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[n. dee-koi, dih-koi; v. dih-koi] /n. ˈdi kɔɪ, dɪˈkɔɪ; v. dɪˈkɔɪ/
a person who entices or lures another person or thing, as into danger, a trap, or the like.
anything used as a lure.
a trained bird or other animal used to entice game into a trap or within gunshot.
an artificial bird, as a painted wooden duck, used for the same purpose.
a pond into which wild fowl are lured for capture.
an object capable of reflecting radar waves, used as a spurious aircraft, missile, chaff, etc., for the deception of radar detectors.
verb (used with object)
to lure by or as if by a decoy:
They decoyed the ducks to an area right in front of the blind.
verb (used without object)
to become decoyed:
Ducks decoy more easily than most other waterfowl.
Origin of decoy
1610-20; variant of coy (now dial.) < Dutch (de) kooi (the) cage, Middle Dutch cōie < Latin cavea cage
Related forms
decoyer, noun
2. enticement, bait, inducement, allurement. Unabridged
Based on the Random House Dictionary, © Random House, Inc. 2015.
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Examples from the web for decoy
  • My experiences inside the hippo decoy were incredibly rewarding as a scientist, yet at times also extremely scary.
  • decoy weapons are a time-honored military tradition.
  • So he towed a seal decoy made of carpet behind his boat, in order to attract a breaching shark.
  • The space-age design isn't some decoy, though, because the drops have some impressive pedigree under the hood.
  • One team attacked an empty armored personnel carrier, which had been parked at the crossing as a decoy.
  • When team members venture outside to interview witnesses, they use decoy armored convoys and switch vehicles frequently.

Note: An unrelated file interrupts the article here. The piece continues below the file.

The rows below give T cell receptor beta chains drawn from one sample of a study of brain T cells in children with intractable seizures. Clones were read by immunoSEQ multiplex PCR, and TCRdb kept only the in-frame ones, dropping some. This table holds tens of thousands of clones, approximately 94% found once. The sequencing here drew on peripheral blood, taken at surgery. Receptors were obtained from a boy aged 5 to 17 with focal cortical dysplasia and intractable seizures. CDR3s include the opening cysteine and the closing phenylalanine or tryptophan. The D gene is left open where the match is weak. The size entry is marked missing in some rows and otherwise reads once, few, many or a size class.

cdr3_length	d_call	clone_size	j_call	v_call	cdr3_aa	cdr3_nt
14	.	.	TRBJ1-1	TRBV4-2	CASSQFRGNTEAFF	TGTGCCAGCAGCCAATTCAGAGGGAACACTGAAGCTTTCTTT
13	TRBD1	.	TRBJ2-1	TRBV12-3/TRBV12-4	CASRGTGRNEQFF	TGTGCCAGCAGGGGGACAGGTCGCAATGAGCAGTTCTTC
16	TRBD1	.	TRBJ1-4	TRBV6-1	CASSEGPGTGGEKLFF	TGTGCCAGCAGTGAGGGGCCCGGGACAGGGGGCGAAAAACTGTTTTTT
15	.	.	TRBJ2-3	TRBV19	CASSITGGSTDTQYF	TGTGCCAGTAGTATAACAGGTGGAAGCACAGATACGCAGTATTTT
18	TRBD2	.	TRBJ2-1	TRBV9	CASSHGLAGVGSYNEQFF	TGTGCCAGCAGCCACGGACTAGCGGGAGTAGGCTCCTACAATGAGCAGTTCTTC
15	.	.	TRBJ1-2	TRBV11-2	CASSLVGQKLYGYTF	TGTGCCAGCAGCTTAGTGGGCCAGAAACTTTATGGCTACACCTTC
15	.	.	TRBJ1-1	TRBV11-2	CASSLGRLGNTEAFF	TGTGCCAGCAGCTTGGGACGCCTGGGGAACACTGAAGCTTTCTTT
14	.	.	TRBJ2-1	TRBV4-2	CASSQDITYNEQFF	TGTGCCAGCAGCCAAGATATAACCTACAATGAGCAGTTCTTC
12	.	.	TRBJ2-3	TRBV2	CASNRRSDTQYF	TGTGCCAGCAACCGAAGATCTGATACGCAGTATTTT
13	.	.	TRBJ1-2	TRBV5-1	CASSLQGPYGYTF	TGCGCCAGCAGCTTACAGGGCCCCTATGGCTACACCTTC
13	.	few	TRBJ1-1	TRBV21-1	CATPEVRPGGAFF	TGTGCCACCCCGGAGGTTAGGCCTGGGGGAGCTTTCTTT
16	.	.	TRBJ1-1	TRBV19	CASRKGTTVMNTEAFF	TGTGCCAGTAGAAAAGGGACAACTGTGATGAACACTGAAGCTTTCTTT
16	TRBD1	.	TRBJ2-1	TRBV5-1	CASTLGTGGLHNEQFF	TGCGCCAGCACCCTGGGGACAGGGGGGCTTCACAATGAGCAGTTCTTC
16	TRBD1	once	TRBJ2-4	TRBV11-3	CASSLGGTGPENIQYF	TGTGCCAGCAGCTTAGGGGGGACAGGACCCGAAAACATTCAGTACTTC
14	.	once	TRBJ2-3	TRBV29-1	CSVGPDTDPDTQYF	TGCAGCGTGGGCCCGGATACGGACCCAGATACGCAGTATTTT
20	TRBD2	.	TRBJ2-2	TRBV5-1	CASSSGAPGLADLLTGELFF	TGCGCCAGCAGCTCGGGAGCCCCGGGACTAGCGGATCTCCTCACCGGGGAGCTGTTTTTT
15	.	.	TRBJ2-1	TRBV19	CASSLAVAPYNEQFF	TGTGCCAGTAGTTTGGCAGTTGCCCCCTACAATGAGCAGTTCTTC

• The formula was a decoy, intended to mislead the rival team.
  • Potential wildlife poachers are caught in the act of shooting at a deer decoy.
British Dictionary definitions for decoy


noun (ˈdiːkɔɪ; dɪˈkɔɪ)
a person or thing used to beguile or lead someone into danger; lure
(military) something designed to deceive an enemy or divert his attention
a bird or animal, or an image of one, used to lure game into a trap or within shooting range
an enclosed space or large trap, often with a wide funnelled entrance, into which game can be lured for capture
(Canadian) another word for deke (sense 1)
verb (dɪˈkɔɪ)
to lure or be lured by or as if by means of a decoy
(transitive) (Canadian) another word for deke (sense 2)
Derived Forms
decoyer, noun
Word Origin
C17: probably from Dutch de kooi, literally: the cage, from Latin caveacage
Collins English Dictionary - Complete & Unabridged 2012 Digital Edition
© William Collins Sons & Co. Ltd. 1979, 1986 © HarperCollins
Publishers 1998, 2000, 2003, 2005, 2006, 2007, 2009, 2012
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Word Origin and History for decoy

1610s, perhaps from Dutch kooi "cage," used of a pond surrounded by nets, into which wildfowl were lured for capture, from West Germanic *kaiwa, from Latin cavea "cage." The first element is possibly the Dutch definite article de, mistaken in English as part of the word. But decoy, of unknown origin, was the name of a card game popular c.1550-1650, and this may have influenced the form of the word.


1650s, from decoy (n.). Related: Decoyed; decoying.

Online Etymology Dictionary, © 2010 Douglas Harper
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